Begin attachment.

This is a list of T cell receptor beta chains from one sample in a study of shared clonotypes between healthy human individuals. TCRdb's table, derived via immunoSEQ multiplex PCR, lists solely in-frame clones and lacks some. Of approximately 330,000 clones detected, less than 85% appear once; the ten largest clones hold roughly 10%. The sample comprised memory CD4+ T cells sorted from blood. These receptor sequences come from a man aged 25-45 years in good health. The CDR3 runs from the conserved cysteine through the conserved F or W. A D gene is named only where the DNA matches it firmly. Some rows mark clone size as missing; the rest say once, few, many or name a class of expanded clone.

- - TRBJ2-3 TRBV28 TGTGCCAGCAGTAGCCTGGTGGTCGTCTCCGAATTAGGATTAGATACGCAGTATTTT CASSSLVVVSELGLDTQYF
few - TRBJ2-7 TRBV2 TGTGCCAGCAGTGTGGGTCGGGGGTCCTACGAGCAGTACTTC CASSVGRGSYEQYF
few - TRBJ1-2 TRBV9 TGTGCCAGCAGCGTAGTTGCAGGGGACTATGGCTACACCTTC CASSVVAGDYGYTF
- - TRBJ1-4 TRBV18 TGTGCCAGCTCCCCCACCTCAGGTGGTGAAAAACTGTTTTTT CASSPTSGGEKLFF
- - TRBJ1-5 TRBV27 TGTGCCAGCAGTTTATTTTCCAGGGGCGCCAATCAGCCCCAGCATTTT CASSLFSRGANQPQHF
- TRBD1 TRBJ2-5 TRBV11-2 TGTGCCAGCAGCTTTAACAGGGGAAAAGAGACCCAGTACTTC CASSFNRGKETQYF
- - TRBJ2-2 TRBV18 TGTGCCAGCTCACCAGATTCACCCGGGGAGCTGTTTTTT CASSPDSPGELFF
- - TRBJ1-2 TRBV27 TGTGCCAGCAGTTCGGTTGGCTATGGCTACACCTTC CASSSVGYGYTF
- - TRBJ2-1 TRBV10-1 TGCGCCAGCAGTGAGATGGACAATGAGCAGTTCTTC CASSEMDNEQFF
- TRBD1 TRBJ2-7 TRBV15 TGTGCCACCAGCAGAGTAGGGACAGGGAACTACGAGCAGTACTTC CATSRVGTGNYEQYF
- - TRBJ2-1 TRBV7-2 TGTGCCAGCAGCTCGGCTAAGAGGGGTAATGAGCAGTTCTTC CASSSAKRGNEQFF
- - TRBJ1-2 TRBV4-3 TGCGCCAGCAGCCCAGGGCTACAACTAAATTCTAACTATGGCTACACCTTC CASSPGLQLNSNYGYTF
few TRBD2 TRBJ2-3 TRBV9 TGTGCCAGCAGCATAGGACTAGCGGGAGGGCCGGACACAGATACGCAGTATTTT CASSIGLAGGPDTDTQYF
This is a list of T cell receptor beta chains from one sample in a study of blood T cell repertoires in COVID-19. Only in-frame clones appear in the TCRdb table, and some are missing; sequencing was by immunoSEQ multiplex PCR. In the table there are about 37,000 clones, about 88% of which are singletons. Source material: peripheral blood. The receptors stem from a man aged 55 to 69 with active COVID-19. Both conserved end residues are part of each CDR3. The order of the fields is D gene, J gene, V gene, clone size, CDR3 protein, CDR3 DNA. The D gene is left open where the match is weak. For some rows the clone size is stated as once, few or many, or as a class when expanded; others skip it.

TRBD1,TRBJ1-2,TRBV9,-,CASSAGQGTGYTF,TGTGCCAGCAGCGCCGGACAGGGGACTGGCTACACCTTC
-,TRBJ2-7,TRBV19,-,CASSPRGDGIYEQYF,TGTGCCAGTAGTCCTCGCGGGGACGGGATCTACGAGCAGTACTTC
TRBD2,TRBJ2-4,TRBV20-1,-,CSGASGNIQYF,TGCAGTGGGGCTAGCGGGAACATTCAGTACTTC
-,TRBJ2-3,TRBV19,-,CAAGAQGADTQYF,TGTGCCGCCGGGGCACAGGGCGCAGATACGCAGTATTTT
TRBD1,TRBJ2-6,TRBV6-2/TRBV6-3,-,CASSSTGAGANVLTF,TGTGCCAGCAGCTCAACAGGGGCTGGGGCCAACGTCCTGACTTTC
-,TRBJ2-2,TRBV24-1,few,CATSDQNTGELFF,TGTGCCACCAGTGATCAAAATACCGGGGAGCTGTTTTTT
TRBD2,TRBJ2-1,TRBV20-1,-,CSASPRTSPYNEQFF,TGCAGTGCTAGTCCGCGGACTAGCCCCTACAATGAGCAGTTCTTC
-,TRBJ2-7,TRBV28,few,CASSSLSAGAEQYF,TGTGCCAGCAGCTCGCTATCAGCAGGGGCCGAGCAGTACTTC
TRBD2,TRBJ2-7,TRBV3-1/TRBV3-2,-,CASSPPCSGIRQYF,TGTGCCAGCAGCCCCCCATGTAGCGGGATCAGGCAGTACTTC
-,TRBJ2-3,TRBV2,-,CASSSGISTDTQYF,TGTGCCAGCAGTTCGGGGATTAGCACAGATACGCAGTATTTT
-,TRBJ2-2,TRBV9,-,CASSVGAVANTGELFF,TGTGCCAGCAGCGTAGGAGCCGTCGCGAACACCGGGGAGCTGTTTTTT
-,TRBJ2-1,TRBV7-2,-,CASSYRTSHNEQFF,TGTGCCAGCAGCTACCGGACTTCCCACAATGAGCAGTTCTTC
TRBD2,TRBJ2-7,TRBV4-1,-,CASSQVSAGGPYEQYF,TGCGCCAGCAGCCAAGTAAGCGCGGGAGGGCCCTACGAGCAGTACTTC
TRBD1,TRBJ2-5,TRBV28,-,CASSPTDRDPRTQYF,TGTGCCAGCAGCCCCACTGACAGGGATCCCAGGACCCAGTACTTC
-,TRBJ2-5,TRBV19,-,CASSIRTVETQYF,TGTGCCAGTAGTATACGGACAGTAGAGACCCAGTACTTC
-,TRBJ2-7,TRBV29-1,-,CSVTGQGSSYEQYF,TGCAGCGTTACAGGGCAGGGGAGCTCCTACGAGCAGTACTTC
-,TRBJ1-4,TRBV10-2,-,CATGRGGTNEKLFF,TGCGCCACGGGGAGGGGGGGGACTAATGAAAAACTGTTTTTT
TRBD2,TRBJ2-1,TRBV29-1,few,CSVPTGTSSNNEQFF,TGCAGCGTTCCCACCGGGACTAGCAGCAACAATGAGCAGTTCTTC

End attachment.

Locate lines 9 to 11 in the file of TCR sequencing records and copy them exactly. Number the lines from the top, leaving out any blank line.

- - TRBJ1-2 TRBV27 TGTGCCAGCAGTTCGGTTGGCTATGGCTACACCTTC CASSSVGYGYTF
- - TRBJ2-1 TRBV10-1 TGCGCCAGCAGTGAGATGGACAATGAGCAGTTCTTC CASSEMDNEQFF
- TRBD1 TRBJ2-7 TRBV15 TGTGCCACCAGCAGAGTAGGGACAGGGAACTACGAGCAGTACTTC CATSRVGTGNYEQYF